A 2006 study in Edinburgh, Scotland showed that 45% of the women participants in a speed-dating event and 22% of the men had come to a decision within the first 30 seconds.
A 2005 study at the University of Pennsylvania of multiple Hurry Date speed dating events found that most people made their choices within the first three seconds of meeting.
Furthermore, issues such as religion, previous marriages, and smoking habits were found to play much less of a role than expected.
While over 100 companies in the US offered speed dating through online registration during the growing of the Internet, between 20 three large speed dating companies emerged with a national footprint in the US, with events in over 50 US cities: Hurrydate, 8Minute Dating and Pre-Dating.
In the UK, there are two companies that run events in more than twenty cities: Speed Dater and Slow Dating.
On the other hand, a couple that decides they are incompatible early on will have to sit together for the duration of the round.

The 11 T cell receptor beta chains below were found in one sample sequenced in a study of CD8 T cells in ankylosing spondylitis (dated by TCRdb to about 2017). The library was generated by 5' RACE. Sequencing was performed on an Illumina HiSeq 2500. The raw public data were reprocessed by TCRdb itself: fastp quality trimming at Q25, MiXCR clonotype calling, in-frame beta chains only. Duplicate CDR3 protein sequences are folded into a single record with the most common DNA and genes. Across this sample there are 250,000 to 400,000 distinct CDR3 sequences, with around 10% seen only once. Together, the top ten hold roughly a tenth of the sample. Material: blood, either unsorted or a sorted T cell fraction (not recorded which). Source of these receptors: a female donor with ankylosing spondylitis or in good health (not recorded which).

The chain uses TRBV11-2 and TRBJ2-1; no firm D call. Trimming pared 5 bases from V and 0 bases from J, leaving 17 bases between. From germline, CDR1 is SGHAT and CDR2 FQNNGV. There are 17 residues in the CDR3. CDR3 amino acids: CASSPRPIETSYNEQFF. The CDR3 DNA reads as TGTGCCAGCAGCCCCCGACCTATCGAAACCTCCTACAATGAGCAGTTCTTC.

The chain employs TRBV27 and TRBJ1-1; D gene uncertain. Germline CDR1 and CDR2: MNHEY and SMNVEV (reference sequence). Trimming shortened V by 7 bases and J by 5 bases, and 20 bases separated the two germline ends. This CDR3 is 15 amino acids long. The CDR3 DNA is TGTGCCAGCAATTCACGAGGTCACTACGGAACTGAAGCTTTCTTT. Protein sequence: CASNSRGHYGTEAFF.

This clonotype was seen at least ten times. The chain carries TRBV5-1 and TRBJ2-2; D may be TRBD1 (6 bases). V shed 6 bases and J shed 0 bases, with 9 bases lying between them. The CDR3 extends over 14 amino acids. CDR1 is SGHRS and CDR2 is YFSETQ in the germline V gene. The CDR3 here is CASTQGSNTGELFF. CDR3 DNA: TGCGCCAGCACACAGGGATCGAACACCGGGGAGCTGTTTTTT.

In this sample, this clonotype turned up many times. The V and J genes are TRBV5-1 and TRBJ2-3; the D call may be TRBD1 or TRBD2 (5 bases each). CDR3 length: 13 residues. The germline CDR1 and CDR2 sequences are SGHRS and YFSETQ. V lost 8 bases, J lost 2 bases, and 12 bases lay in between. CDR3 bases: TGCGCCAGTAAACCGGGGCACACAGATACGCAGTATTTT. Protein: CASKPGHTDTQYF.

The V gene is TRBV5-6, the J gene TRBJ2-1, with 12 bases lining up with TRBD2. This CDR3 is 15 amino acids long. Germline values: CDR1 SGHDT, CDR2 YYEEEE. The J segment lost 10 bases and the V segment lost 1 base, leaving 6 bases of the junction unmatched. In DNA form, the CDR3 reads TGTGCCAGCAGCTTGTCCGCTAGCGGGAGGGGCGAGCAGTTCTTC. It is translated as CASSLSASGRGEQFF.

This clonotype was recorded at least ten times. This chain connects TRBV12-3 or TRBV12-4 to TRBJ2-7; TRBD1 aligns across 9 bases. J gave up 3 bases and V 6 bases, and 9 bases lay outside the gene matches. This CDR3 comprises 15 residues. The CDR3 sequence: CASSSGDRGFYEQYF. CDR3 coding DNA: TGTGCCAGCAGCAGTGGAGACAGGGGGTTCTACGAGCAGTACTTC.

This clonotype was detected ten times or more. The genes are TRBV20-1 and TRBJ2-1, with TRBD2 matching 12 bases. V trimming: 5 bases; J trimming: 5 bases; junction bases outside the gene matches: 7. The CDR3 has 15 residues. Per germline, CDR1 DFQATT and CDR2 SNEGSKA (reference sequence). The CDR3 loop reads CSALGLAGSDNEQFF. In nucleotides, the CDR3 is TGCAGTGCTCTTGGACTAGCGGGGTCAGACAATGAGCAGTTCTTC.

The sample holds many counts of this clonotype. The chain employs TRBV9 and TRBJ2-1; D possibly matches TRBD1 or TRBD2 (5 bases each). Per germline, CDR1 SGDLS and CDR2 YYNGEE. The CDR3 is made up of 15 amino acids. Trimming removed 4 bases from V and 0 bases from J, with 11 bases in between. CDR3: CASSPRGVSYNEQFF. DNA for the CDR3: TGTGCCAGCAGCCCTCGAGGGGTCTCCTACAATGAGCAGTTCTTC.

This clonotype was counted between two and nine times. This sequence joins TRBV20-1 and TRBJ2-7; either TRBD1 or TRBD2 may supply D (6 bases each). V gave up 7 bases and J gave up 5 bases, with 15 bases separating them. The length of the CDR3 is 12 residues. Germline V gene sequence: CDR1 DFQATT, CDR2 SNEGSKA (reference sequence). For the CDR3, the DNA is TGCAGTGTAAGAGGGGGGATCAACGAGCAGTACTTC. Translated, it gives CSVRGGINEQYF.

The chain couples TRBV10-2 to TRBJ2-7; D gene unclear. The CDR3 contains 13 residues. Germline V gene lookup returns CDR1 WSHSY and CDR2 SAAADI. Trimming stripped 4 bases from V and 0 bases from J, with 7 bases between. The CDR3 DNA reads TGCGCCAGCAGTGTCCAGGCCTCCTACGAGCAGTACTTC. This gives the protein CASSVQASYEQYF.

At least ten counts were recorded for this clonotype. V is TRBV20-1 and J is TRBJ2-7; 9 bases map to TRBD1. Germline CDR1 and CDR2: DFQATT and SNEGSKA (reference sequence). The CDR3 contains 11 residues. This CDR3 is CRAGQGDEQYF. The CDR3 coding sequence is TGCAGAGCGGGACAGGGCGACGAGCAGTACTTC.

Most speed dating events match people at random, and participants will meet different "types" that they might not normally talk to in a club.
In a 2012 study, researchers found that activation of specific brain regions while viewing images of opposite-sex speed dating participants was predictive of whether or not a participant would later pursue or reject the viewed participants at an actual speed dating event.
Men and women made decisions in a similar manner which incorporated the physical attractiveness and likability of the viewed participants in their evaluation.
Speed Dating, as a single word, is a registered trademark of Aish Ha Torah.
Speed dating, as two separate words, is often used as a generic term for similar events.
Pre-Dating was acquired by Cupid.com, but eventually became independent again. The disadvantage is people do not actually meet one another.